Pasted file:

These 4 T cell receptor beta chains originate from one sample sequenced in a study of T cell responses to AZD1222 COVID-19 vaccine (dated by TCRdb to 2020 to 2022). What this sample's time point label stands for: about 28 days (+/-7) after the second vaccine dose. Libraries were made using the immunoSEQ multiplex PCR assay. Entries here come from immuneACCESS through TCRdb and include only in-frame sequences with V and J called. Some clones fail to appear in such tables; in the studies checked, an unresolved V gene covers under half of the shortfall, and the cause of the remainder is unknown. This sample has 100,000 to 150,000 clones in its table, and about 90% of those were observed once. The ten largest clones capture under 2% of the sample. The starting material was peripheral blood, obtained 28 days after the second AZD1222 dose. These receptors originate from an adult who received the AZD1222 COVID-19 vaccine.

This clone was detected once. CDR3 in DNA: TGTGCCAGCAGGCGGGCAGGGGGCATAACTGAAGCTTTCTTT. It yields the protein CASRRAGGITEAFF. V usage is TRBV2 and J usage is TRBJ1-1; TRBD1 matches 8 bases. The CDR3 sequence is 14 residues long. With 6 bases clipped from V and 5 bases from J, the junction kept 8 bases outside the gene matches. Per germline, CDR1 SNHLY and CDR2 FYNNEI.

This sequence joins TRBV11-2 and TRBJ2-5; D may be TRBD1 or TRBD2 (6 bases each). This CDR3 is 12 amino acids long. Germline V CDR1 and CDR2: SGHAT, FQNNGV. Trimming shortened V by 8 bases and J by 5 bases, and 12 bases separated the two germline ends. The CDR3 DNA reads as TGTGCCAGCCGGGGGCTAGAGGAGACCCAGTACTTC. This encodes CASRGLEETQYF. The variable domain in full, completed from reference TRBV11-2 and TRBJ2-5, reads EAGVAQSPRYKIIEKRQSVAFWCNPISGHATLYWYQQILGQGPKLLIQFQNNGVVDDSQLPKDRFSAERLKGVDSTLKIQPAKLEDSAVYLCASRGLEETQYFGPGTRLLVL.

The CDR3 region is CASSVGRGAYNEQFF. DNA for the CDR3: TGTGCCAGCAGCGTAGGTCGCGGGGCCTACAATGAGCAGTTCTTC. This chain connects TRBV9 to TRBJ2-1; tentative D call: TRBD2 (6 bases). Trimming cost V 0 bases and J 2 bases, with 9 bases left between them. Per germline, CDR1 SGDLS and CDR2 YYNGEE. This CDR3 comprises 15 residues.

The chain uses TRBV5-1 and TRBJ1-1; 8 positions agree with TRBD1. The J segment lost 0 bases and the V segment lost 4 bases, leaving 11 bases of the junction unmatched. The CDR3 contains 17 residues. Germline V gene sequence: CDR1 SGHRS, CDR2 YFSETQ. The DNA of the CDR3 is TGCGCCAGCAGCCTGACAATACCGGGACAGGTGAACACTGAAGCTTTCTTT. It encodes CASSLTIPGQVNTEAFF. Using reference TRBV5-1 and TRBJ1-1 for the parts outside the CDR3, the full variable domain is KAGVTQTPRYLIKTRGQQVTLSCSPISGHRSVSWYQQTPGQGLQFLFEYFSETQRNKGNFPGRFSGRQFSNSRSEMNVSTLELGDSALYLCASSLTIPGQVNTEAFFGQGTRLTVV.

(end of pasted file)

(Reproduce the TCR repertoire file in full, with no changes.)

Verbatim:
These 4 T cell receptor beta chains originate from one sample sequenced in a study of T cell responses to AZD1222 COVID-19 vaccine (dated by TCRdb to 2020 to 2022). What this sample's time point label stands for: about 28 days (+/-7) after the second vaccine dose. Libraries were made using the immunoSEQ multiplex PCR assay. Entries here come from immuneACCESS through TCRdb and include only in-frame sequences with V and J called. Some clones fail to appear in such tables; in the studies checked, an unresolved V gene covers under half of the shortfall, and the cause of the remainder is unknown. This sample has 100,000 to 150,000 clones in its table, and about 90% of those were observed once. The ten largest clones capture under 2% of the sample. The starting material was peripheral blood, obtained 28 days after the second AZD1222 dose. These receptors originate from an adult who received the AZD1222 COVID-19 vaccine.

This clone was detected once. CDR3 in DNA: TGTGCCAGCAGGCGGGCAGGGGGCATAACTGAAGCTTTCTTT. It yields the protein CASRRAGGITEAFF. V usage is TRBV2 and J usage is TRBJ1-1; TRBD1 matches 8 bases. The CDR3 sequence is 14 residues long. With 6 bases clipped from V and 5 bases from J, the junction kept 8 bases outside the gene matches. Per germline, CDR1 SNHLY and CDR2 FYNNEI.

This sequence joins TRBV11-2 and TRBJ2-5; D may be TRBD1 or TRBD2 (6 bases each). This CDR3 is 12 amino acids long. Germline V CDR1 and CDR2: SGHAT, FQNNGV. Trimming shortened V by 8 bases and J by 5 bases, and 12 bases separated the two germline ends. The CDR3 DNA reads as TGTGCCAGCCGGGGGCTAGAGGAGACCCAGTACTTC. This encodes CASRGLEETQYF. The variable domain in full, completed from reference TRBV11-2 and TRBJ2-5, reads EAGVAQSPRYKIIEKRQSVAFWCNPISGHATLYWYQQILGQGPKLLIQFQNNGVVDDSQLPKDRFSAERLKGVDSTLKIQPAKLEDSAVYLCASRGLEETQYFGPGTRLLVL.

The CDR3 region is CASSVGRGAYNEQFF. DNA for the CDR3: TGTGCCAGCAGCGTAGGTCGCGGGGCCTACAATGAGCAGTTCTTC. This chain connects TRBV9 to TRBJ2-1; tentative D call: TRBD2 (6 bases). Trimming cost V 0 bases and J 2 bases, with 9 bases left between them. Per germline, CDR1 SGDLS and CDR2 YYNGEE. This CDR3 comprises 15 residues.

The chain uses TRBV5-1 and TRBJ1-1; 8 positions agree with TRBD1. The J segment lost 0 bases and the V segment lost 4 bases, leaving 11 bases of the junction unmatched. The CDR3 contains 17 residues. Germline V gene sequence: CDR1 SGHRS, CDR2 YFSETQ. The DNA of the CDR3 is TGCGCCAGCAGCCTGACAATACCGGGACAGGTGAACACTGAAGCTTTCTTT. It encodes CASSLTIPGQVNTEAFF. Using reference TRBV5-1 and TRBJ1-1 for the parts outside the CDR3, the full variable domain is KAGVTQTPRYLIKTRGQQVTLSCSPISGHRSVSWYQQTPGQGLQFLFEYFSETQRNKGNFPGRFSGRQFSNSRSEMNVSTLELGDSALYLCASSLTIPGQVNTEAFFGQGTRLTVV.